Millie Knight and guide Brett Wild won ParalympicsGB’s first medal on the opening day of competition at the Beijing 2022 Paralympic Winter Games with a superb run to secure bronze in the Women’s Downhill Visually Impaired.

The duo finished in a time of 1:23.20 at the Yanqing National Alpine Centre while Menna Fitzpatrick and guide Gary Smith finished in fifth place with a time of 1:30.49

Knight, from Canterbury is competing at her third Paralympic Games, she said: ”The feelings haven’t really sunk in, there are so many thoughts and emotions going through my head. I feel like I’m on cloud nine and I just genuinely can’t believe that this is happening to us.

Millie Knight competing in women's VI downhill

“Crossing the line with a smile on my face was our number one goal - we genuinely didn’t believe we were at the level that would get us a medal. This bronze is something very special.

“Brett’s belief and confidence in me has very much inspired me and made me want to do it not just for me, my family friends and sponsors but for Brett. 

“This medal ranks above our silver 4 years ago in PyeongChang - we are every different people and have gone through some tough things and it’s changed us.

“The conditions were perfect, absolutely unbelievable. The snow was amazing and the course had fantastic features - it was so much fun.

“We genuinely did not think a medal would be achievable especially with the standard at the moment -  I didn’t think I was good enough to be up there. At the start I was just thinking find the seconds, do anything you can do to go faster, it doesn’t matter if you’re scared, keep going. 

“It’s unbelievable to be here competing especially with all the difficulties going on at the moment. I feel very grateful that we can compete but obviously my thoughts go out to all the Ukrainians.”

Meenagh and Deboys get underway in Beijing

Scott Meenagh and Callum Deboys opened their accounts at Beijing 2022 in promising fashion among challenging conditions for the men’s sprint sitting para biathlon in Zhangjiakou.

Scott Meenagh competes in men's sprint sitting para biathlon

Meenagh, competing at his second Games, finished ninth in a time of 20:34.7, while teammate Deboys, who made his Paralympic debut, came 17th in a time of 22:32.0.

Despite strong winds testing the duo’s shooting skills to the max, Meenagh believes his quick-firing approach was key to achieving a solid top-10 position.

“It was really tough out there, I think physically this course and the conditions that we were racing in gives you the ability to absolutely end yourself. I found myself in that hurt locker pretty quickly today which was very much the plan,” said Meenagh.

“I took some risks on the shooting mat which I don’t regret, I think they definitely kept me in the picture with some of the really fast guys who took a lot more time on the mat today, on another day if it came off and it was clear we’d be a in a whole different position.

“I was really happy to get the account opened and this is a race I’ve been really thinking about and just wanting to get amongst for a very long time.”


I can’t believe that I’ve actually come here, finished the first race and it’s just the dream come true

Callum Deboys

Making his Paralympic debut, Deboys was delighted to reach the start line and can’t wait till he’s next in action again.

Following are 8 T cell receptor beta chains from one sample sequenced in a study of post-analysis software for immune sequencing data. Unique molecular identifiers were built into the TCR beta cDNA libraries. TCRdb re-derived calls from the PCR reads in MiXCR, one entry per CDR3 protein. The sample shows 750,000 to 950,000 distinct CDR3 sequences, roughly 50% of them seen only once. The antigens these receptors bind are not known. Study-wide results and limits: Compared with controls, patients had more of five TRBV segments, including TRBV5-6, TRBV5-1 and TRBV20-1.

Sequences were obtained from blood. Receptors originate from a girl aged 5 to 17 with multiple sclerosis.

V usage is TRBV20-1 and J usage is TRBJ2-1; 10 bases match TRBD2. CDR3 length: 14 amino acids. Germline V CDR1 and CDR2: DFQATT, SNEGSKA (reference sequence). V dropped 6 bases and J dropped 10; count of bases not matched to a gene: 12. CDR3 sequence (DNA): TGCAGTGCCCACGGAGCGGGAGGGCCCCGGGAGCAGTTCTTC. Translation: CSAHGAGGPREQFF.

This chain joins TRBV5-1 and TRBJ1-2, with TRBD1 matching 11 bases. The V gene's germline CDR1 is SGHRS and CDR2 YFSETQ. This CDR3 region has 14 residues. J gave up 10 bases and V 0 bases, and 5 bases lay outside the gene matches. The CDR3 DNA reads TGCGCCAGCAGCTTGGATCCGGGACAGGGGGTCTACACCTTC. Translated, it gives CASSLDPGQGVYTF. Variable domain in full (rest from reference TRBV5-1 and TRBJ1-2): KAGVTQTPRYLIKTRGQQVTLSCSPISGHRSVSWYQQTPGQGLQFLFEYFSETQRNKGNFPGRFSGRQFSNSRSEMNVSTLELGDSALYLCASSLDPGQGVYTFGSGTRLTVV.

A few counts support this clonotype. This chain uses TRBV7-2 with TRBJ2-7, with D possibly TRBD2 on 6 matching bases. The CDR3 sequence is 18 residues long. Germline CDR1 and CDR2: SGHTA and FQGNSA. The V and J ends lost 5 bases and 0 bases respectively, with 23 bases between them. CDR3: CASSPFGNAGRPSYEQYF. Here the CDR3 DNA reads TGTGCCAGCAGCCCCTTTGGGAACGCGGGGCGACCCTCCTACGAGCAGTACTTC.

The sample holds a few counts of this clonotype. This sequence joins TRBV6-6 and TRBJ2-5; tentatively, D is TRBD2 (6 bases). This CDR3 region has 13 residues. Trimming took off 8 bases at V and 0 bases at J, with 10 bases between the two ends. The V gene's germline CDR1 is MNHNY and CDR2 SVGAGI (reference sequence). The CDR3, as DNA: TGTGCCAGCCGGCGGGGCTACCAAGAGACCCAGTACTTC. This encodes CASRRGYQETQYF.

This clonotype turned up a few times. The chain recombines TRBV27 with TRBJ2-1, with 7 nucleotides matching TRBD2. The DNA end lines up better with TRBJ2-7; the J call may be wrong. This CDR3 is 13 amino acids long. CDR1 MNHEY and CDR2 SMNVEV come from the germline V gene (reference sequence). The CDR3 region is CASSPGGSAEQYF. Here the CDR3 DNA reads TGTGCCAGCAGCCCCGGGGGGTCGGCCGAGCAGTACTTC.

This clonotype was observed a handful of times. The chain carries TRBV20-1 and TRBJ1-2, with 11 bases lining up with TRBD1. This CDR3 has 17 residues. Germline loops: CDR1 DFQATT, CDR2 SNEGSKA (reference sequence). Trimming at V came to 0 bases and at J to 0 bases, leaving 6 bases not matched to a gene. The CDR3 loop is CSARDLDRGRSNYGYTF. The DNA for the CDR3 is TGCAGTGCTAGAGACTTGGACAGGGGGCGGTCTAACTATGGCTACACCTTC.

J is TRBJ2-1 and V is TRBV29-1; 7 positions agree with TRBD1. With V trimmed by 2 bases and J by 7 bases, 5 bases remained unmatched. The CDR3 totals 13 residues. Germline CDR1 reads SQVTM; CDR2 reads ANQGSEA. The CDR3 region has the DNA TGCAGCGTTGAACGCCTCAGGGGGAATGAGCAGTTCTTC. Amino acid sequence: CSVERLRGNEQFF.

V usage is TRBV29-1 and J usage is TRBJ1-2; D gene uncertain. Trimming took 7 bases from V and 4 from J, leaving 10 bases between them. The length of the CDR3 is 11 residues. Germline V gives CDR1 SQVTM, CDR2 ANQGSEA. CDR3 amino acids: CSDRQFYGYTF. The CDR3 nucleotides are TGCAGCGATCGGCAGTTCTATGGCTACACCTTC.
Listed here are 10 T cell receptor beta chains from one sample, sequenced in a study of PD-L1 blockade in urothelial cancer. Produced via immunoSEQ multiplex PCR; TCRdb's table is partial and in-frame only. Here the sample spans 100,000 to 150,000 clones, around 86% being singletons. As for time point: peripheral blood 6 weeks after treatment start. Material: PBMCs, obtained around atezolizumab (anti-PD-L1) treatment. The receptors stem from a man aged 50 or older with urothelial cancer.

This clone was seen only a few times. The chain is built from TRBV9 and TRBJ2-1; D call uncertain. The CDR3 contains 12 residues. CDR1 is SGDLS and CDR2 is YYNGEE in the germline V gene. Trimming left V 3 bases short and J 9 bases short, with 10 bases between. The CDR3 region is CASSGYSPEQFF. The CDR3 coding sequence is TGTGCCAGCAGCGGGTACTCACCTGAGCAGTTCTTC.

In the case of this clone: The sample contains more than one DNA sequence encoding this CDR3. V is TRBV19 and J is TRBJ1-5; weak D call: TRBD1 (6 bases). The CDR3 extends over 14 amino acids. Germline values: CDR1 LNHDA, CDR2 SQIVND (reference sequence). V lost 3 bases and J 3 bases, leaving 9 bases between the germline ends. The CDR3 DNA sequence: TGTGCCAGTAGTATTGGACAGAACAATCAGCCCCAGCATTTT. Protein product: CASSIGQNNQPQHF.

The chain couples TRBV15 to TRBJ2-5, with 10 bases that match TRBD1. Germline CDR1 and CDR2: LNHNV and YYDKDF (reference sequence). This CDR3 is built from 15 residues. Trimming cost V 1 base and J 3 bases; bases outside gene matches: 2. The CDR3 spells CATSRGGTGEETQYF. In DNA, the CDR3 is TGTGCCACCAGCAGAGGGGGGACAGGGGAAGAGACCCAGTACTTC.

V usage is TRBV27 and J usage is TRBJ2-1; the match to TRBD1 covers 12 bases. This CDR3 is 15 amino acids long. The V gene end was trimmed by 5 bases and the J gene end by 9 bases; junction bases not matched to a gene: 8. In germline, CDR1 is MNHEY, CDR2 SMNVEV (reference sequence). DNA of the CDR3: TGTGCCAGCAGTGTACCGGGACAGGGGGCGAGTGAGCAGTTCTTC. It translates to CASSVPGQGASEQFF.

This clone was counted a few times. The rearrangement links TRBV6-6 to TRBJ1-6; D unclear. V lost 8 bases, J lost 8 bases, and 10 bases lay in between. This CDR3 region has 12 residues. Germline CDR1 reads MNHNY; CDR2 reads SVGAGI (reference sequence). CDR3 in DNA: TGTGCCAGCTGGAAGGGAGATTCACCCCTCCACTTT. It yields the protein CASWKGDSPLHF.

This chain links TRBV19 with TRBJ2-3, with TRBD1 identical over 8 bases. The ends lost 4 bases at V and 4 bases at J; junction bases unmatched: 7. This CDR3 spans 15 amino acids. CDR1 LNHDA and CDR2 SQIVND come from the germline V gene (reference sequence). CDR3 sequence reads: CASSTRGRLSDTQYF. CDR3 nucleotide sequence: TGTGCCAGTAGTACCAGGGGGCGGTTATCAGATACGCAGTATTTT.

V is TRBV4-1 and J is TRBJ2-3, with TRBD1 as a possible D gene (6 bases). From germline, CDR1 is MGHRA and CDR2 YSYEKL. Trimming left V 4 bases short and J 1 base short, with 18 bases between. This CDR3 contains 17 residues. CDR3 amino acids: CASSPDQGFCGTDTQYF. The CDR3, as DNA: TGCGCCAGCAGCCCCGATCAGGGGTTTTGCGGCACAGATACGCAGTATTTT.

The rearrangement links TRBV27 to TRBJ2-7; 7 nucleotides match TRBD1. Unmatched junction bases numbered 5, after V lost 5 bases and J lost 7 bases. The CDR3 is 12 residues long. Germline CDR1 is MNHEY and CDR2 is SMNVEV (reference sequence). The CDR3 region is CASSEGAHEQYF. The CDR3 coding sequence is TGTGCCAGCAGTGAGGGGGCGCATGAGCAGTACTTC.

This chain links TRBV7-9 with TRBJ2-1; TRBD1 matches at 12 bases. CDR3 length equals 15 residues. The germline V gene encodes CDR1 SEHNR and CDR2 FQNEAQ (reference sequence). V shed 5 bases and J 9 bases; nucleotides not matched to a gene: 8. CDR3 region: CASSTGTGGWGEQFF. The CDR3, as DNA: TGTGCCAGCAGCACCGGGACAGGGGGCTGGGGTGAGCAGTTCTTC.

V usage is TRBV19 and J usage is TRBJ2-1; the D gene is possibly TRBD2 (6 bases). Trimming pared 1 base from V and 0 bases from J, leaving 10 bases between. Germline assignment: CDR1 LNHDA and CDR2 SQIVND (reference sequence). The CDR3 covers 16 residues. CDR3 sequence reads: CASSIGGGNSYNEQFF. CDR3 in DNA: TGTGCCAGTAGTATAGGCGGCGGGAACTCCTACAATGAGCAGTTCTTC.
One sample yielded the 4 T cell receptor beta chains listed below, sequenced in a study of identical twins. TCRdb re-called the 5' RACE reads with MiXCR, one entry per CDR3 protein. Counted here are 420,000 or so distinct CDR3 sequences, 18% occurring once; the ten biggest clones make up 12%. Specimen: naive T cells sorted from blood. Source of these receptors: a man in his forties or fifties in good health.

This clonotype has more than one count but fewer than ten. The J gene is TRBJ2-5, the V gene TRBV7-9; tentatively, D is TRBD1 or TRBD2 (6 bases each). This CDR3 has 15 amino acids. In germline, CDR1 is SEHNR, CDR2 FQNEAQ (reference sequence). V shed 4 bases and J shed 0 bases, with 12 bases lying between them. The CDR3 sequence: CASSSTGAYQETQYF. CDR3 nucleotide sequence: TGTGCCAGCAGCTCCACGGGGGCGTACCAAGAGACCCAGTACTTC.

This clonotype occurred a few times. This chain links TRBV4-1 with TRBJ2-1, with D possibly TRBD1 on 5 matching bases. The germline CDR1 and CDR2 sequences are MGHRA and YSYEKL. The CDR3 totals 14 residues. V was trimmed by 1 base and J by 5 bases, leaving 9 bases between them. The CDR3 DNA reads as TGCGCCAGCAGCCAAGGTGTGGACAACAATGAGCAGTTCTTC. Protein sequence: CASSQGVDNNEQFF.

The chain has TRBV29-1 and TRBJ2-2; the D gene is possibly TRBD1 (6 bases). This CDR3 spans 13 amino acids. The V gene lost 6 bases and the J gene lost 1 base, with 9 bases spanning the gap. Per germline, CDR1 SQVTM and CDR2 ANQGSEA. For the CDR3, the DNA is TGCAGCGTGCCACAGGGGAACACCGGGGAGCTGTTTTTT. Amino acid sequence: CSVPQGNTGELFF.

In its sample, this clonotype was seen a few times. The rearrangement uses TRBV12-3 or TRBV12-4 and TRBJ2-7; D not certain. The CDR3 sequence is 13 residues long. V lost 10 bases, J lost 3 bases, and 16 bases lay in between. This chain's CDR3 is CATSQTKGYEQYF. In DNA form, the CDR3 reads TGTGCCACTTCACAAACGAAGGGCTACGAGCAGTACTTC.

“Yeah just incredible, I can’t believe that I’ve actually come here, finished the first race and it’s just the dream come true,” said Deboys. 

“The conditions were tough, it was very windy out there and a pretty strong headwind, but the sun and the snow conditions were perfect, I really can’t complain. 

“I’ve got a day off tomorrow, but I’m looking forward to racing again and just taking it one race at a time.”

Neil and Andrew

Teenager Neil Simpson enjoyed a terrific start to his first ever Paralympic Games, finishing seventh in the men’s Visually Impaired downhill. The 19-year-old, who is guided by his brother Andrew, clocked 1:17.13 in only his second ever downhill race and he was suitably delighted.

“It was really exciting, I’m very pleased with how we went,” said Simpson. “I felt we had carried on from the training and we delivered well on that. Usually, I am pretty nervous before I race but not much was going through my head at the start, which was surprising. I’ve really enjoyed my experience here so far and to be doing it with Andrew makes it that bit more special - it’s an experience we will cherish for a long time to come.

“With more training I think we can go pretty far in downhill. I’ve enjoyed it so far - I was pretty nervous before i started but now I just want to get more training under me and go from there - I’m really looking forward to racing the Super G on the same hill.”

Three-time Paralympian James Whitely meanwhile finished ninth in a field of over 30 skiers in the highly competitive men’s downhill Standing class, his best finish ever at a Paralympic Games.

“I’m really pleased, it’s my best Paralympic result to date and my best downhill result to date, so I’m really happy with how it went,” said the 24-year-old, who clocked 1:19.05.

“I had a good training run yesterday so I just took all the good feelings I had from that and gave it again today, with even more energy.

“Without doubt this is the best downhill I’ve ever done. you’ve got flats, fast bits, technical parts, jumps and you’ve got really steep sections - it’s just so enjoyable to do which is probably part of the reason I did so well. The dream is always to get a medal, but as long as I do the best I can I’m sure one day I’ll get there.”

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